When most of us think of magic, we mean wizardry unless indicating a subtype as described in this section. Wizardry is broadly defined as the harnessing of magical energy, using any combination of words, gestures, and components (aka ingredients), with practitioners in a robe, wielding a staff, and being of advanced age; all of these clichés are best avoided.
Once we define types of magic, we begin breaking them into groups that people can perform or not. What follows is a high-level discussion of several types, but more can be found with an internet search. There are specialized forms of magic that other world builders have imagined, which are public domain, and which we might want to include in a setting in addition to anything we devise.
When deciding on our needs, we should consider how many people can perform each type of magic and why that is. Rarity means more valuable and feared. The specialists in this section are just that and can be treated as generally less available unless our setting and story requires a lot of them. The next chart lists reasons for magic being rare or common.
|Reasons for Rarity
|Reasons for Commonplace
|Practitioners are feared
|Practitioners are admired
|Training is unavailable, limited, hard, or costly
|Training is available, easy, and inexpensive
|Materials needed to perform it are hard to acquire
|Materials are plentiful
|Spell books are rare or poor
|Spell books are common and good
|Talent is rare
|Talent is common
|There’s no money in it
|Family and friends shun you
|Family and friends are not impacted
For each magic type in our setting, we can mix and match commonplace and rarity, such as making the talent or spell books common, the magic dangerous, and the materials rare. Such variations make our worlds more believable and help distinguish types from each other.
White and Black Magic
Magic can either be beneficial or harmful to others and the environment. These are referred to as white and black magic, respectively. We can also think of them as good and evil, possibly associating them with good and evil beings (gods, demons, etc.) as the provider of each. This can mean that a wizard aligns himself with a deity, who might have requirements for behavior and their mental or spiritual state. A white wizard might need to be noble, benevolent, and kind, for example, and perform mostly for the benefit of others (rather than the self) or access to the power fails.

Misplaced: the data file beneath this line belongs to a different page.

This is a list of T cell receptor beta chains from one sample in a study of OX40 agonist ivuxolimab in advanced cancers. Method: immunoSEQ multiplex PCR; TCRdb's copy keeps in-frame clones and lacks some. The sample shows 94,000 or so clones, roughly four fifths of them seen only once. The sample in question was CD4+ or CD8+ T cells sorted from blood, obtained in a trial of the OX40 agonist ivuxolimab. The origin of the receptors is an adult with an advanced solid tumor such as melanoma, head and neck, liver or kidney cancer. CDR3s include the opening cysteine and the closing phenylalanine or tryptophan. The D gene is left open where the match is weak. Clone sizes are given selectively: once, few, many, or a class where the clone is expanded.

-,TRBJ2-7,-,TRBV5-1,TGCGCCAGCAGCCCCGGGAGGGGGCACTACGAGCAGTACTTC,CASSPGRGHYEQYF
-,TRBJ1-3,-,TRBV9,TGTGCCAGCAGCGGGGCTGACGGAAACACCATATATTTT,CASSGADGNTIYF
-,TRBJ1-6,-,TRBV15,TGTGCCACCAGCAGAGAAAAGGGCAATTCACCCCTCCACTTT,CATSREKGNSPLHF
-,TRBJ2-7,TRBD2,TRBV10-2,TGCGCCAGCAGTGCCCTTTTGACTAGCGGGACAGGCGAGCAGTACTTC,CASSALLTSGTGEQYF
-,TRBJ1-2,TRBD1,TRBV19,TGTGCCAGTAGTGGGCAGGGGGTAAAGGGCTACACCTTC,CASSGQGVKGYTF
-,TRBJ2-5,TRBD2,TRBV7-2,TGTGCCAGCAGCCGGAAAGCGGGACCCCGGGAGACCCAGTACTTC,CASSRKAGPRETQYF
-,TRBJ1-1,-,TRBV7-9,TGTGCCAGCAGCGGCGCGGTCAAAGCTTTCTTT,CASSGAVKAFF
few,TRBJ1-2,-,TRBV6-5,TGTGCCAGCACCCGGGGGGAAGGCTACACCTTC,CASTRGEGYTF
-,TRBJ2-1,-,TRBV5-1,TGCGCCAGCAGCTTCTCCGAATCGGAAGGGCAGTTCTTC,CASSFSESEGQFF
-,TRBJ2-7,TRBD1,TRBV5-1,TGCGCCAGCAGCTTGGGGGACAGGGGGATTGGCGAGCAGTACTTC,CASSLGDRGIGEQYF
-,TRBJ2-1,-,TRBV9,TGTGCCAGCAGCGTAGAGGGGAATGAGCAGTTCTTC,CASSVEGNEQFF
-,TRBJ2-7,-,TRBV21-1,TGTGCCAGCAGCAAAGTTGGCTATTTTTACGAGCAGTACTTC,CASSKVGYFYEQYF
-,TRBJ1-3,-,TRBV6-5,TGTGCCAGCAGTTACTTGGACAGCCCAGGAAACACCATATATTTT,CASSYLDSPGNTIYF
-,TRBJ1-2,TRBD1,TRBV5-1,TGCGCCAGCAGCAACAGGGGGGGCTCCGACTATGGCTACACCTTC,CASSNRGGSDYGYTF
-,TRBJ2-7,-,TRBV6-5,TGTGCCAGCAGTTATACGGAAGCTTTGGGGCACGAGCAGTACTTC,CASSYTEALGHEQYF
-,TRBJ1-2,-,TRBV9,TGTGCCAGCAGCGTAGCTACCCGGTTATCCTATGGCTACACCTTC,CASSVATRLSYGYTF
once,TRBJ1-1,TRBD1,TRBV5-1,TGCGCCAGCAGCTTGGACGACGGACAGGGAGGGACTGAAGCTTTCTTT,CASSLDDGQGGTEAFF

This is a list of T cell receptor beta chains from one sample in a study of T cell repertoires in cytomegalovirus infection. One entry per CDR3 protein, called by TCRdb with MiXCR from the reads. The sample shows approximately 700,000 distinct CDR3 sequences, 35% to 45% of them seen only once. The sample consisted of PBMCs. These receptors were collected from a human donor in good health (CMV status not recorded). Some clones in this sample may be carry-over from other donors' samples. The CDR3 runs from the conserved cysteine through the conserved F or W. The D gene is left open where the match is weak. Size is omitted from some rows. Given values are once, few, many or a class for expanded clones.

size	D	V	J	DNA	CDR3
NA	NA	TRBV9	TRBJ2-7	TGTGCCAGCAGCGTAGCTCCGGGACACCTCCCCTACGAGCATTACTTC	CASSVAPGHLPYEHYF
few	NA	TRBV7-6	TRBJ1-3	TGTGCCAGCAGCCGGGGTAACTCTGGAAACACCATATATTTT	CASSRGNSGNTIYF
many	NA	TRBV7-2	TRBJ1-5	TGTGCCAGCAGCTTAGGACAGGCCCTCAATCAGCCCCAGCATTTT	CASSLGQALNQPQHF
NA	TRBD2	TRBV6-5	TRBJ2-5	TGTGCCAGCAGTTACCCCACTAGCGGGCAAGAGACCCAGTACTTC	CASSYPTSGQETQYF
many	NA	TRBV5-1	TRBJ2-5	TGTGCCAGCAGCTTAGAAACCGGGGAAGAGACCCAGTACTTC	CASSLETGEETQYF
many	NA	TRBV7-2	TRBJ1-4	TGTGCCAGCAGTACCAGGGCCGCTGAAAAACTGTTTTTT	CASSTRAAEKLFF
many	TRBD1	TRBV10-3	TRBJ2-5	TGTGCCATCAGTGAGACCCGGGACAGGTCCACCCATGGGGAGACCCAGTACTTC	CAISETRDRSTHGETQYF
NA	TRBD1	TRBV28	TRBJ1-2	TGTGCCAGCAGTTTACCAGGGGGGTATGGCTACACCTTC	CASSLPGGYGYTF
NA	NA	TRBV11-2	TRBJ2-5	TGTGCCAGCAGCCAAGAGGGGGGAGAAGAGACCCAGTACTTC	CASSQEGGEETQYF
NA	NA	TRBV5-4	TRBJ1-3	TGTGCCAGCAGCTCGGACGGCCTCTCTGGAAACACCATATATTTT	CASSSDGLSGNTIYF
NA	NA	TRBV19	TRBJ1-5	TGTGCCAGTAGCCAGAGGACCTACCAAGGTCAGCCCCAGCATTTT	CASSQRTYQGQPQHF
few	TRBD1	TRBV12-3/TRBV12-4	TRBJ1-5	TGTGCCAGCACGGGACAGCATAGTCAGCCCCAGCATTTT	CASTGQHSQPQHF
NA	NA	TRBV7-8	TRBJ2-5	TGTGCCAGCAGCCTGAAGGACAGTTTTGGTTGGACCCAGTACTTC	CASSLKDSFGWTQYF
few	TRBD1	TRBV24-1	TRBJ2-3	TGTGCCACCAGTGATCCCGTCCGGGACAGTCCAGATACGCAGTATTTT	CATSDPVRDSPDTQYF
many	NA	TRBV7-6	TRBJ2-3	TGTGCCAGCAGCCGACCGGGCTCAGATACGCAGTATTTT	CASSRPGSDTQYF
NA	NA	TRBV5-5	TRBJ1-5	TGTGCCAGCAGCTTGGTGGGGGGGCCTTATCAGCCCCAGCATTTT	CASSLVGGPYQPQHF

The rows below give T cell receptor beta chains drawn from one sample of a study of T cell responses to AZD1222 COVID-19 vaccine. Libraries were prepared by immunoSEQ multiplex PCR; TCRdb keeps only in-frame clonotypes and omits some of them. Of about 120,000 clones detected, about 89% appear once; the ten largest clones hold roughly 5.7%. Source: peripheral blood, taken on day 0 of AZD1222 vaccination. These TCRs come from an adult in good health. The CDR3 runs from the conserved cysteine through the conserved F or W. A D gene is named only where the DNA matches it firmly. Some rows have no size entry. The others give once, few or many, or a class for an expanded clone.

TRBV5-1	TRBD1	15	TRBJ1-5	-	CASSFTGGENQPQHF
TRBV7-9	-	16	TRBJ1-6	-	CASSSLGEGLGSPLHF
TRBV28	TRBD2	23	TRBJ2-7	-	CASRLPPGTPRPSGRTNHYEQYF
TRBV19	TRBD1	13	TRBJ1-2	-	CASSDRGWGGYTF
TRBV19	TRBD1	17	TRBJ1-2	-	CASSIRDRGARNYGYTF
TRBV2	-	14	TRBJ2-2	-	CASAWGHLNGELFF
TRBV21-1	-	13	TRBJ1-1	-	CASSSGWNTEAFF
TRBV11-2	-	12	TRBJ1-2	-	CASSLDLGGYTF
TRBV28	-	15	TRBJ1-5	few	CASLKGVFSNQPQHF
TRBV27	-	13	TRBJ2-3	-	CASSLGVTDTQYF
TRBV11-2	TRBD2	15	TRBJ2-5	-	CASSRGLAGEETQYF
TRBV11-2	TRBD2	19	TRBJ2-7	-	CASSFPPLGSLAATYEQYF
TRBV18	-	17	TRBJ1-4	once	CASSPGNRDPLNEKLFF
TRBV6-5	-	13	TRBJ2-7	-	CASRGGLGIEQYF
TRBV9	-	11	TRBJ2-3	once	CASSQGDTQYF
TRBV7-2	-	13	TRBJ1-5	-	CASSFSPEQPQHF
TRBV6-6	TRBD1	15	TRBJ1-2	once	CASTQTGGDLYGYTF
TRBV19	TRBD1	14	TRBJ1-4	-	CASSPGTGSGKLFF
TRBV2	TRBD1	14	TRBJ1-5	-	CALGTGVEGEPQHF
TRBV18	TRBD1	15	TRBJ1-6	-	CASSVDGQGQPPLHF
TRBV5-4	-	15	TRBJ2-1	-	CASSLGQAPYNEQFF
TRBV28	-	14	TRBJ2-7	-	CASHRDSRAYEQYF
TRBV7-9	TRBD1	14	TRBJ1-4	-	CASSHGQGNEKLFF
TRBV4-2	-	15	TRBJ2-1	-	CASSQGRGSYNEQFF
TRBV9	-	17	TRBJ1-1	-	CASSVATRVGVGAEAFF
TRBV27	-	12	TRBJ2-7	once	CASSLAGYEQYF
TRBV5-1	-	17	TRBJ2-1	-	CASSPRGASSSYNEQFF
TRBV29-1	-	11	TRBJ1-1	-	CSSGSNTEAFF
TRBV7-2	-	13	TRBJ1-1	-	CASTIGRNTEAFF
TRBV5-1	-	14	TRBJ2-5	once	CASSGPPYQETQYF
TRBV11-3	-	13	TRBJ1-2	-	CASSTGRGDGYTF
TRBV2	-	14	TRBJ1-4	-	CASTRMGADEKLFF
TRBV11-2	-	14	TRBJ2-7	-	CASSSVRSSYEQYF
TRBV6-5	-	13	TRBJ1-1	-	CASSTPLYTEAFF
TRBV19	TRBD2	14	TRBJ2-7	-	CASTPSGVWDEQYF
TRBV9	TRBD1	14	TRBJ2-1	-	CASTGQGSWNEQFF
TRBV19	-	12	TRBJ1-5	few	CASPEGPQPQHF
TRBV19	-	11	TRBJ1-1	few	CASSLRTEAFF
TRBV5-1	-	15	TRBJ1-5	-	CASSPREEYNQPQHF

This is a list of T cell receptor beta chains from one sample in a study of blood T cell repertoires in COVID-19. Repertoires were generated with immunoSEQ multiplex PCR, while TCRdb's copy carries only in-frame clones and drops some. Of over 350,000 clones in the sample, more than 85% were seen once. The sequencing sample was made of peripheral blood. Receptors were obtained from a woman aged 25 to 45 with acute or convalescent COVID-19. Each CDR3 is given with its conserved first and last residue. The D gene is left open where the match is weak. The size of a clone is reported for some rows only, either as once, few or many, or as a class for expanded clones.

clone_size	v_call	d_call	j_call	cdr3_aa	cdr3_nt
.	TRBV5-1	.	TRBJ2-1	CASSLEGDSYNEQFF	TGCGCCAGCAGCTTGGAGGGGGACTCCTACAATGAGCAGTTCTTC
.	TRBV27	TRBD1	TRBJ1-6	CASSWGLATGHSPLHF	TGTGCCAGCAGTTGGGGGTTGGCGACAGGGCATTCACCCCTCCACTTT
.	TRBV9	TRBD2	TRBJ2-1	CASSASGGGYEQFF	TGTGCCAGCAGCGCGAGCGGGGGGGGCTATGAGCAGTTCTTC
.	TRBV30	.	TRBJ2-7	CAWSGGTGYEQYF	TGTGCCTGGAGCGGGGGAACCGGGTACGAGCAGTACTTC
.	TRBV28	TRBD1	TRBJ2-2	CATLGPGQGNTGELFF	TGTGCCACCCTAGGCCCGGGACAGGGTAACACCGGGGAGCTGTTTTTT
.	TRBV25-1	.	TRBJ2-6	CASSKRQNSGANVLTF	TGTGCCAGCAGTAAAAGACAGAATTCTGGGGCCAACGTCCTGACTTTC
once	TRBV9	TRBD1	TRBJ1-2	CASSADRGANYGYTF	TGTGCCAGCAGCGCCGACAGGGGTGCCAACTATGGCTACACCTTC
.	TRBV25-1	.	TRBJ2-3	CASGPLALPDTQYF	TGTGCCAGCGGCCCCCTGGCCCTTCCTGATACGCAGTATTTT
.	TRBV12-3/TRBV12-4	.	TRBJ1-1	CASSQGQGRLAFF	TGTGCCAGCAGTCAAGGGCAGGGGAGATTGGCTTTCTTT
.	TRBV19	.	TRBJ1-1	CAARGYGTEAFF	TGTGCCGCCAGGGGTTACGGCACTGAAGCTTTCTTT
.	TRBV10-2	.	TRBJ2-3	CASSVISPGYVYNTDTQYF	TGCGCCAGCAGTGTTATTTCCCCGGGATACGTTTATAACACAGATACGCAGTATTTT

Black magic may include voodoo with its hexes, curses, poisons, and association with zombies. What must a black magic wizard be like or do regularly? Sacrifice animals or people? Sow discord? Black magic is considered bad due to being used for selfish or evil purposes. In popular culture, practitioners are feared and shunned not only for their practices, but what those practices say about them as people. This is a convenient way to characterize someone.
Those with a poor understanding of either may confuse someone doing white magic with one doing black magic; this trope has been used with witches, where all are branded evil due to ignorance and fear of their practices, reputation, or appearance. Other types of magic in this section can be considered black, such as necromancy or shamanism, but this often results from ignorance about the practices. People fear what they don’t understand, and we can cause conflict by including magic practitioners that act, dress, or talk strangely or secretively (even if for good reasons). For all magic types, consider dividing them along this good vs. evil axis. Another option is “grey magic” that lies between these extremes.